What originally was a news section for the rest of the website soon became a place for me to write about human-powered wanderings in the countryside. Photography inspires me to get out there, mostly on foot these days, though cycling got me started. Musings on the wider context of outdoor activity complete the picture, so I hope that there is something of interest in all that you find here. Thank you for coming!
Recently, I began to look through my pipeline of trip reports that await completion, and one thought struck me. It seems that my outdoor outings are bedevilled by qualms following interactions with other people. That then means that I leave it a while for emotions to calm before writing full accounts. There is always some censoring that one can do, but it is the prospect of reliving an imperfect encounter that can hold up things, even if it should be the cathartic that moves one beyond the experience.
There are various kinds of these at work here, and the pandemic caused a few spells of awkwardness. One example was when there was a gate that was opened to me that I possibly should have helped to close, given that there was frisky livestock in that field and some overenthusiastic dogs. Fears of contracting infection overruled all of that, and also messed up the giving of directions at one point earlier this year. It also messed up interactions with others, one of whom then thought I was being standoffish and rude. When fear is used to get everyone to be careful, it takes time to move beyond it afterwards.
These things weigh on the mind of a sensitive and shy individual who does not want to have his fumbles on view to others. Getting disoriented on other people’s land is one of them, and it got me shouted at by someone on a quad bike quite a few years ago. People generally are helpful, though, but a lot can be read from a tone of voice. Even there being a loud barking dog next to a public right of way can be off-putting, leading one to think that it was kept there for a reason.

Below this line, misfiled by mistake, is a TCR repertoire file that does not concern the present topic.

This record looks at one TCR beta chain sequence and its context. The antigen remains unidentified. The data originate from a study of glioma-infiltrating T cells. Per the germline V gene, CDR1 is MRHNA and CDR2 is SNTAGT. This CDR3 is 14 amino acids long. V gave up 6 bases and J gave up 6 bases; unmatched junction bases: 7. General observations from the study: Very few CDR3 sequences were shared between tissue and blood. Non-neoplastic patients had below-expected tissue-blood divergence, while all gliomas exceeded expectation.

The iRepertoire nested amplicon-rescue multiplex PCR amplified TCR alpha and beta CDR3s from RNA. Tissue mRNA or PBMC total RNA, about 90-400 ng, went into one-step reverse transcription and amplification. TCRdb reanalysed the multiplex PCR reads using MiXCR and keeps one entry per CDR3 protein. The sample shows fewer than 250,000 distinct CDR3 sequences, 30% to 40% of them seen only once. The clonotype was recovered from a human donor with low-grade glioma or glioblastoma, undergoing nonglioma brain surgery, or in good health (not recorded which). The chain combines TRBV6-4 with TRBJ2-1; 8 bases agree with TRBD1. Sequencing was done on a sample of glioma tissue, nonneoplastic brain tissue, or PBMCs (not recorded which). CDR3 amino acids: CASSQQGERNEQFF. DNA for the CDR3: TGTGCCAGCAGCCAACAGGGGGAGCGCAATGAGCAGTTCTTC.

Conflict is one thing that I like to avoid as much as possible, though that can be trickier with multi-user areas and misuse of rights of way. During the pandemic, many off-road bike riders began to use public footpaths, and this led to something of a stand-off this past spring. While cyclists may want access to all public rights of way, there is something very liberating to use one where you do not have to think about being knocked over by someone else. It can be the case that off-road cycling becomes a menace to other outdoor enthusiasts and takes away a lot of the relaxation and enjoyment that should be offered.
While one should be fully present out of doors, there is the possibility of lapsing into daydreaming and then walking past someone who knows you. It becomes more difficult when neither of you have met for a while, and they recognise you without your recognising them. So, when you walk past them, then they might be offended by it. Sometimes, the passage of time might mean that both of you have changed so much that there is nothing much in common any more, so a conversation may not work anyway.
At the heart of all this essentially is fear, mainly that of upsetting others. Clearly, no one gets it right all the time, so there is a need to accept what happens and to let go of any worries that arise. It not only can delay writing trip reports, but it also can forestall outings if not kept in check. Still, there is a positive energy in all of this because it can motivate one to go to quieter places so that solitude can work its restorative magic.
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